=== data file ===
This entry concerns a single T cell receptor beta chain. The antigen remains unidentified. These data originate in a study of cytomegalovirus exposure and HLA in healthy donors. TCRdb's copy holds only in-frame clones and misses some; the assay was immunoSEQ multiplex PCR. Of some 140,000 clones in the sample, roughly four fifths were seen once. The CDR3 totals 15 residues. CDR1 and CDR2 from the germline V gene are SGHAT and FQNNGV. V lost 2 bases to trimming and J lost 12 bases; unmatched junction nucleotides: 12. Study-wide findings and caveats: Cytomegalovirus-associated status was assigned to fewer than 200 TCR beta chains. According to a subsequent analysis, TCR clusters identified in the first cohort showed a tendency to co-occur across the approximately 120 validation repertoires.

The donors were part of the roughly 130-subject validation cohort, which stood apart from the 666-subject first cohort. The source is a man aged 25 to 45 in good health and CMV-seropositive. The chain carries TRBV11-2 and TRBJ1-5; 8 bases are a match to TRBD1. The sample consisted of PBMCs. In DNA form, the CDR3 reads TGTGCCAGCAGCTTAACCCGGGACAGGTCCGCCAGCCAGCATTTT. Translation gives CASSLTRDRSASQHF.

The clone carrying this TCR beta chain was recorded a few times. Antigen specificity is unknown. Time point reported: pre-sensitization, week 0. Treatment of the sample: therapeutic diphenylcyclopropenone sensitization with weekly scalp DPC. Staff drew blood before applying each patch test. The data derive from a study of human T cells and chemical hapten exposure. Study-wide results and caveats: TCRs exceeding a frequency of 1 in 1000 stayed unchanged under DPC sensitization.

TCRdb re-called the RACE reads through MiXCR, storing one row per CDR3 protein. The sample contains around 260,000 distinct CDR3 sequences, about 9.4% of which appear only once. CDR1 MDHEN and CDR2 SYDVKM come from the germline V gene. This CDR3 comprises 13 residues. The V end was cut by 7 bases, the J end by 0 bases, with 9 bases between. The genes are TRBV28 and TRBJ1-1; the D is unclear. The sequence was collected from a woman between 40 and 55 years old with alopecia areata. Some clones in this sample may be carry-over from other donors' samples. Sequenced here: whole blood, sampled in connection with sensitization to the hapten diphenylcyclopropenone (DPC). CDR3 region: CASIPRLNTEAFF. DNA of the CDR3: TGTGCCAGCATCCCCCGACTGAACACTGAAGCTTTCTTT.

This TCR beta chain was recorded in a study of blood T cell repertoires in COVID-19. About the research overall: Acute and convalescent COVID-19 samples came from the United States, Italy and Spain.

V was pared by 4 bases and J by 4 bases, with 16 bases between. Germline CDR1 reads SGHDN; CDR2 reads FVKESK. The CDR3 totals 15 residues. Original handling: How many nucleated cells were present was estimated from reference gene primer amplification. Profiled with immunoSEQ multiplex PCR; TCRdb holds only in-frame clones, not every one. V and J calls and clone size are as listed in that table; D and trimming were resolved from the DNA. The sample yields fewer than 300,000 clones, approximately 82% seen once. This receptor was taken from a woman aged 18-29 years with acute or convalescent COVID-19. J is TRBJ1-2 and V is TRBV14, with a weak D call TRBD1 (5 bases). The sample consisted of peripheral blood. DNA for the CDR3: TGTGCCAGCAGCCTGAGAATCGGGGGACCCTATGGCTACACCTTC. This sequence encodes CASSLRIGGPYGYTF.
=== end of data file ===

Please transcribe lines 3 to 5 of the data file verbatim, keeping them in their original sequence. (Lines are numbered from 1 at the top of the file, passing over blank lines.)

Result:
The clone carrying this TCR beta chain was recorded a few times. Antigen specificity is unknown. Time point reported: pre-sensitization, week 0. Treatment of the sample: therapeutic diphenylcyclopropenone sensitization with weekly scalp DPC. Staff drew blood before applying each patch test. The data derive from a study of human T cells and chemical hapten exposure. Study-wide results and caveats: TCRs exceeding a frequency of 1 in 1000 stayed unchanged under DPC sensitization.

TCRdb re-called the RACE reads through MiXCR, storing one row per CDR3 protein. The sample contains around 260,000 distinct CDR3 sequences, about 9.4% of which appear only once. CDR1 MDHEN and CDR2 SYDVKM come from the germline V gene. This CDR3 comprises 13 residues. The V end was cut by 7 bases, the J end by 0 bases, with 9 bases between. The genes are TRBV28 and TRBJ1-1; the D is unclear. The sequence was collected from a woman between 40 and 55 years old with alopecia areata. Some clones in this sample may be carry-over from other donors' samples. Sequenced here: whole blood, sampled in connection with sensitization to the hapten diphenylcyclopropenone (DPC). CDR3 region: CASIPRLNTEAFF. DNA of the CDR3: TGTGCCAGCATCCCCCGACTGAACACTGAAGCTTTCTTT.

This TCR beta chain was recorded in a study of blood T cell repertoires in COVID-19. About the research overall: Acute and convalescent COVID-19 samples came from the United States, Italy and Spain.